In case you haven’t used Warpinator before, it is also one of the things that you should know after installing Linux Mint.

    Now, it looks like it is also possible to transfer files between your Linux Mint PC and your Android device using Warpinator.

Linux Mint 18.x Series Is No Longer Supported...

  • Linux Mint 18.x Series Is No Longer Supported. Time for an Upgrade!

    Linux Mint 18.x are no longer officially supported and will not receive any security updates from this month onwards.

    It was originally based on Ubuntu 16.04, which reached the end of life as well. If you are using Ubuntu 16.04, you can explore what you need to do.

    Even though you have a paid option to opt for extended security updates for Ubuntu, there is nothing that you can do for Linux Mint if you want to continue using it for your business or workplace.

Linux Mint’s File Transfer App is Now Available for Android

  • Linux Mint’s File Transfer App is Now Available for Android

    Linux Mint’s Warpinator file transfer tool is now available for Android devices, including Chromebooks.

    The tool makes it super-easy to fling files from computer to computer over your local network, no third-party hosting required.

    A desktop app is included in Linux Mint 20 and up, and is available for other Linux distros via Flathub.

    Now Android is in the on the action thanks to the efforts of an independent developer and their work on an open source port to the popular mobile platform.

    Mint devs say the app “works very well” already, despite being a relatively young project. The Play Store description states that is “fully compatible with the original protocol and allows for easy transfer of files between Android and Linux devices”.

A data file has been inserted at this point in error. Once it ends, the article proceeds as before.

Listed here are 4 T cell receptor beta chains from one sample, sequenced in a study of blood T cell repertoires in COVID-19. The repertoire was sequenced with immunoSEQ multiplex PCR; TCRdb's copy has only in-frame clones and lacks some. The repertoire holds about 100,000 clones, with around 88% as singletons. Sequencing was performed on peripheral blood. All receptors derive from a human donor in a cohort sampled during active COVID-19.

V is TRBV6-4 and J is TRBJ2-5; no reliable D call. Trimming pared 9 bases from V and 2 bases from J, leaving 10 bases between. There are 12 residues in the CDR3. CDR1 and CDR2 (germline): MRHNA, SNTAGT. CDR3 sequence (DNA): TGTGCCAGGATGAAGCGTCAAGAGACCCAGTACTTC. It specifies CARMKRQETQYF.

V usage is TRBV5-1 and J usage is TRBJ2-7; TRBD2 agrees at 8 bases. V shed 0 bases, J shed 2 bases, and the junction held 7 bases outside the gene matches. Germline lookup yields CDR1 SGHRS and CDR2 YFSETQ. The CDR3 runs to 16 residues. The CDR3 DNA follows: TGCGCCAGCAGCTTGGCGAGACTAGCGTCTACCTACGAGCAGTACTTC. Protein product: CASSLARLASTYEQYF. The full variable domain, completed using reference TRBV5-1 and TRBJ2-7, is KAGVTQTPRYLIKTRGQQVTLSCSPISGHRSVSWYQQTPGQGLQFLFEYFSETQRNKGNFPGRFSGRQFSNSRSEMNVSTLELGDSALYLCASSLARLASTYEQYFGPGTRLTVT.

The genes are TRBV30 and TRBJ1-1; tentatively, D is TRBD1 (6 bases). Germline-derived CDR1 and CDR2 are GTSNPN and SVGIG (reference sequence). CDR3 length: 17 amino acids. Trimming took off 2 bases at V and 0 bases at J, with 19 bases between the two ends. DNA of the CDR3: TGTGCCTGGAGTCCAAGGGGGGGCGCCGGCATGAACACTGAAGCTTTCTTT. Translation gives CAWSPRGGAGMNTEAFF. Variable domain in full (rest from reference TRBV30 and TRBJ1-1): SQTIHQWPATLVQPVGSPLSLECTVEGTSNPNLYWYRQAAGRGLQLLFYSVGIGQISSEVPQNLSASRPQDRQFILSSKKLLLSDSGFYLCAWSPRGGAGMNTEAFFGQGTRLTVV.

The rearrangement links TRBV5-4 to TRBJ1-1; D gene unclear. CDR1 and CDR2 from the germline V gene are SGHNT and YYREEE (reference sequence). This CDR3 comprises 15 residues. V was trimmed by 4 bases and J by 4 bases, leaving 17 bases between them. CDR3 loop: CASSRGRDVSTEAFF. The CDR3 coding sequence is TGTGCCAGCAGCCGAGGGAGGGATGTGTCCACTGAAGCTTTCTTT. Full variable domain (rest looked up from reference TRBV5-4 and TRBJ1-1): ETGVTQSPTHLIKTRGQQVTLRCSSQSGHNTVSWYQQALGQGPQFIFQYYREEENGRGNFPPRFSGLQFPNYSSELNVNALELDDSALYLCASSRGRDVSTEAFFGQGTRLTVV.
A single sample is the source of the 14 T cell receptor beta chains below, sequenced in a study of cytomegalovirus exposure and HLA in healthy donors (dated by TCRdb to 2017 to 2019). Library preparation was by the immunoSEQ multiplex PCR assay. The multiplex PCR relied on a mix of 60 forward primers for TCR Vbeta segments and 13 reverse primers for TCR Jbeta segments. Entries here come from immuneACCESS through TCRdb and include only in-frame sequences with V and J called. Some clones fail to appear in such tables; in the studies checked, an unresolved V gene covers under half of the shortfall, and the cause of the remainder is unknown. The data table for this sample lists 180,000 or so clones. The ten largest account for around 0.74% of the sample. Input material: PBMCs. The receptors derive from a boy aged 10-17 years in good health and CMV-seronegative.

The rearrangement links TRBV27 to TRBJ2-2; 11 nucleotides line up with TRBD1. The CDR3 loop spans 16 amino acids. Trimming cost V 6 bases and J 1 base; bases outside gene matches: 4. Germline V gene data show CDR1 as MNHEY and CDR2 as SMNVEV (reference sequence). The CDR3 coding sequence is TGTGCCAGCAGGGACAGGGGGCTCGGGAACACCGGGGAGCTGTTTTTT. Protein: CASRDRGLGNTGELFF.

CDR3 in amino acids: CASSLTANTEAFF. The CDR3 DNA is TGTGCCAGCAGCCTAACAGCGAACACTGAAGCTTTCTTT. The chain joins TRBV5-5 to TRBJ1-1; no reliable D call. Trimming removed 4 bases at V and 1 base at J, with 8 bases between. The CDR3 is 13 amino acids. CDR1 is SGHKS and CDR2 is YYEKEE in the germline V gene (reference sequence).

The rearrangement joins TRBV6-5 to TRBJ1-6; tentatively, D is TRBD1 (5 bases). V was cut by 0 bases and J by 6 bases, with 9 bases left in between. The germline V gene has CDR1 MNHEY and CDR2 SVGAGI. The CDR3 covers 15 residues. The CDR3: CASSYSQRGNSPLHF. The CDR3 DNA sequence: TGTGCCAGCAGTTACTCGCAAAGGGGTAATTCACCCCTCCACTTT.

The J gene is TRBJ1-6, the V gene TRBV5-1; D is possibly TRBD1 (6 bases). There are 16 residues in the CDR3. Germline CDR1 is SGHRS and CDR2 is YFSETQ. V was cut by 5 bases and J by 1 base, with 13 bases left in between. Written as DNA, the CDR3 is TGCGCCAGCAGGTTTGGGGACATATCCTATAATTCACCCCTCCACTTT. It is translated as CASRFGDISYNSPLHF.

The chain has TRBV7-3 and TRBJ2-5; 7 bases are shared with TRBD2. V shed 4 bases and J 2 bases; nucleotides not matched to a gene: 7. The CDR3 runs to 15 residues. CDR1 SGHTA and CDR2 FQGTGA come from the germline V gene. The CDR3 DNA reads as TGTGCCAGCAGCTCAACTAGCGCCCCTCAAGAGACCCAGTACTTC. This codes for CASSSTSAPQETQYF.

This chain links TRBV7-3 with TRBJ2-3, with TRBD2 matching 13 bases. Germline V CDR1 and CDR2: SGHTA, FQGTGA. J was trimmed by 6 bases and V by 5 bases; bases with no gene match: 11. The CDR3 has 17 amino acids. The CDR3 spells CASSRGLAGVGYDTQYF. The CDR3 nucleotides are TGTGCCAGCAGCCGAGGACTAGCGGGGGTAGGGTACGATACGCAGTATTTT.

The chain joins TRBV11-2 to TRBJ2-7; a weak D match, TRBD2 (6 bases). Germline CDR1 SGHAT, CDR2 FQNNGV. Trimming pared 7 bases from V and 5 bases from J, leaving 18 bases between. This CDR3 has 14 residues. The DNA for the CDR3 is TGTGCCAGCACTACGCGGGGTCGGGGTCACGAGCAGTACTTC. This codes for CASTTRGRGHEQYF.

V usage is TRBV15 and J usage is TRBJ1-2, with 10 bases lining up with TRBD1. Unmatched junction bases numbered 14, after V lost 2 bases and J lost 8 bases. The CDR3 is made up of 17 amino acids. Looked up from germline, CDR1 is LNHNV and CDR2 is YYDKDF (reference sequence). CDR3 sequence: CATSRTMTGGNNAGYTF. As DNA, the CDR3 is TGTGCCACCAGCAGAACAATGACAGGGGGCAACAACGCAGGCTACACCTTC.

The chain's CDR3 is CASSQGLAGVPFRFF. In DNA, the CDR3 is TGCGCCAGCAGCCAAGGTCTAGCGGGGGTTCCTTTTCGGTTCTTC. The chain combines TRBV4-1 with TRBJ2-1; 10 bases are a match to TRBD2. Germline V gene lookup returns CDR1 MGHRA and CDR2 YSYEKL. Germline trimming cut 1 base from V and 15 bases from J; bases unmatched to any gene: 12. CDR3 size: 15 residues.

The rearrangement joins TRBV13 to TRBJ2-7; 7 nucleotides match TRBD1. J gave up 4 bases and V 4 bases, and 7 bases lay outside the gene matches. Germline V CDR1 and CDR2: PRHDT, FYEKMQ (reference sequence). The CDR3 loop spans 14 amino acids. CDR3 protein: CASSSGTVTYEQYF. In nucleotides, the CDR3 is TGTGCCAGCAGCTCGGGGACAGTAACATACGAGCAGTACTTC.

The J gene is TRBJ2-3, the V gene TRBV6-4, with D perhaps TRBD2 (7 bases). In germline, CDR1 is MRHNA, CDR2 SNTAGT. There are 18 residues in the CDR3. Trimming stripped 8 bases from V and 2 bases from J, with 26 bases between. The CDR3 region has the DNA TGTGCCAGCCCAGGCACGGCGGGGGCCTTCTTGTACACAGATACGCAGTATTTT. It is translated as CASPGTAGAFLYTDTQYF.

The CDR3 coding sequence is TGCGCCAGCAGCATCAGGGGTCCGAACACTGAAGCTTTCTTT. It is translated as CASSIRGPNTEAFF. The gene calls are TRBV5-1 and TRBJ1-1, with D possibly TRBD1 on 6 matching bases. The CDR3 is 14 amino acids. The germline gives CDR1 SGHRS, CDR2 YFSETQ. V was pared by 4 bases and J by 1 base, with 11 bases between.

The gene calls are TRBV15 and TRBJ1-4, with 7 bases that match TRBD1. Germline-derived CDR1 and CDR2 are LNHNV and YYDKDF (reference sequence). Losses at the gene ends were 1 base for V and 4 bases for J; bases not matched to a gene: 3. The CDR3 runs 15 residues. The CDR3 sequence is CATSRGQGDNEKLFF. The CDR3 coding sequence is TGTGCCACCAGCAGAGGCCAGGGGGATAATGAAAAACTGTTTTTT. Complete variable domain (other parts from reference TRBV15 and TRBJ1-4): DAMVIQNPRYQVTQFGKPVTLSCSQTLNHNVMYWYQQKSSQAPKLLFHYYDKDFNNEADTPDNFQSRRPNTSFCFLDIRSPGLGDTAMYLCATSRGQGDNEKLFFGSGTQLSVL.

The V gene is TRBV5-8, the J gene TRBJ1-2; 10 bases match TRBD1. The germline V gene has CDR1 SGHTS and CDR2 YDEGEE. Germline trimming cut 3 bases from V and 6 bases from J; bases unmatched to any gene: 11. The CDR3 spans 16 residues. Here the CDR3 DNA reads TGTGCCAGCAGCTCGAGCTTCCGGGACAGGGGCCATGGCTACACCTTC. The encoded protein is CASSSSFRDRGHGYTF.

“When we made Warpinator we solved a need we had within Linux Mint and made the software available for all Linux distributions, but although we wouldn’t spend the resources to make it work on other OSes […] we wanted to use simple and open technologies to make it possible for this software to be developed by others,” says Mint’s lead Clement Lefèbvre.

Comment viewing options

Select your preferred way to display the comments and click "Save settings" to activate your changes.

More in Tux Machines

digiKam 7.7.0 is released

After three months of active maintenance and another bug triage, the digiKam team is proud to present version 7.7.0 of its open source digital photo manager. See below the list of most important features coming with this release. Read more

Dilution and Misuse of the "Linux" Brand

Samsung, Red Hat to Work on Linux Drivers for Future Tech

The metaverse is expected to uproot system design as we know it, and Samsung is one of many hardware vendors re-imagining data center infrastructure in preparation for a parallel 3D world. Samsung is working on new memory technologies that provide faster bandwidth inside hardware for data to travel between CPUs, storage and other computing resources. The company also announced it was partnering with Red Hat to ensure these technologies have Linux compatibility. Read more

today's howtos